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David Marchant NA(AH) 1976-1978

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I joined the navy expecting to serve on a strike aircraft carrier. Upon completion of my Aircraft Handler's course I filled in my drafting preference card for 892 Squadron (Phantom F4s), HMS Ark Royal. Six months later I received a draft chit with 829 Squadron (Wasp), HMS Ambuscade! After wondering if drafty was a bit dyslexic I looked forward of the chance of going to sea.

It was a bit of a rarity for Handlers to serve on small ships flights. It came about with the fact that at the time there were more naval airmen (AHs) about than billets. I suppose this was the period when the Ark Royal was about to pay off and the introduction of the Invincible class ships. So someone had the idea to distribute the sprogs amongst the small ships flights for short sea experience. My draft came about along with a number of other naval airmen to such billets.

I was a junior naval airman (AH3), 17 years old. It was quite overwhelming at first. A small ships flight was a unlike my training had prepared me for. And apart from being at the bottom of the food chain it seemed as I knew a lot about nothing which was probably right.
When I joined, the flight had recently reincarnated from Londonderry Flight. The SMR ran the flight like a field gun crew (in fact I believe he was a trainer), and indeed most of the flight were ex-'gunnies'. Weapon loads and role changes were conducted with a stop watch aided with a size 10 steaming bat if you got it wrong!

As I eventually got the hang of my duties I began to enjoy the experience. Great runs ashore too! Although I was only supposed to be on the flight a year I signed on twice, and eventually completed two and a half years. I was then the only one left from the original flight.

The Wasp had our complete attention, as well as its accommodation and facilities. It was constantly being maintained or washed or polished. Although we could get the thing out of the 'shed' and airborne on a scramble in a few minutes, it normally took us about an hour and a half, and probably the same to put it away after flying. Even when the "cab" was in the shed there was always something to do. Things were even more hectic especially during inspections when various role changes and exercises were ordered.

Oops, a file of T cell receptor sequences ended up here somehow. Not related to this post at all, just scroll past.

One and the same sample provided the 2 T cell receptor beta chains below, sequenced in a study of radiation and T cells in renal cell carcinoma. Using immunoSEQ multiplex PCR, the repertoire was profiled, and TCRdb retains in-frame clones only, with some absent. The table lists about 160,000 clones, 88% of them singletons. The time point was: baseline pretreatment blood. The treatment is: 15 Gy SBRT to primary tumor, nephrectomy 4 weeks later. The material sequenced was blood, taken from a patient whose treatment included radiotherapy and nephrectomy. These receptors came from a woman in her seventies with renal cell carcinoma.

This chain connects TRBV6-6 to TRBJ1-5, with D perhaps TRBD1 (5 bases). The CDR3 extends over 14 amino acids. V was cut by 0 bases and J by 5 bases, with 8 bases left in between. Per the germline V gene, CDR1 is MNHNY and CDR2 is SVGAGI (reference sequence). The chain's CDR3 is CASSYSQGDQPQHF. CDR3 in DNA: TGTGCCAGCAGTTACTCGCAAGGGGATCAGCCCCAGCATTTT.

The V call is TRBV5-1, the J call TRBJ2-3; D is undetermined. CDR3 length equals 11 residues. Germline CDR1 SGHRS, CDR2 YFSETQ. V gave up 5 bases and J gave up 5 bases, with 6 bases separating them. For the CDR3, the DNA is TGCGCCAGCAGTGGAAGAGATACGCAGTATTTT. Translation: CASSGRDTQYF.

The Wasp was a strange looking beast. It obviously did not have the endurance or capabilities of the Lynx, but as a first generation sea borne helicopter it filled a useful function being the part of the ships main weapon system. It could carry both Mk44 and 46 torpedoes, depth charges, flares, AS11 and AS12 missiles, and of course gunnery spotting, SAR, CASEVAC, etc. It could also carry the nuclear bomb. Although no live example was carried on board, it was simulated by a small box of electrical gadgets which entertained the greenies for a while. Ashore at Portland a life size practice bomb was fitted. Because of its size it was fitted at a diagonal angle across the underneath of the fuselage, everything non-essential was stripped from the helicopter, including the aircrewman. Rumor said it would have been a one way kamikaze mission for the flight commander!

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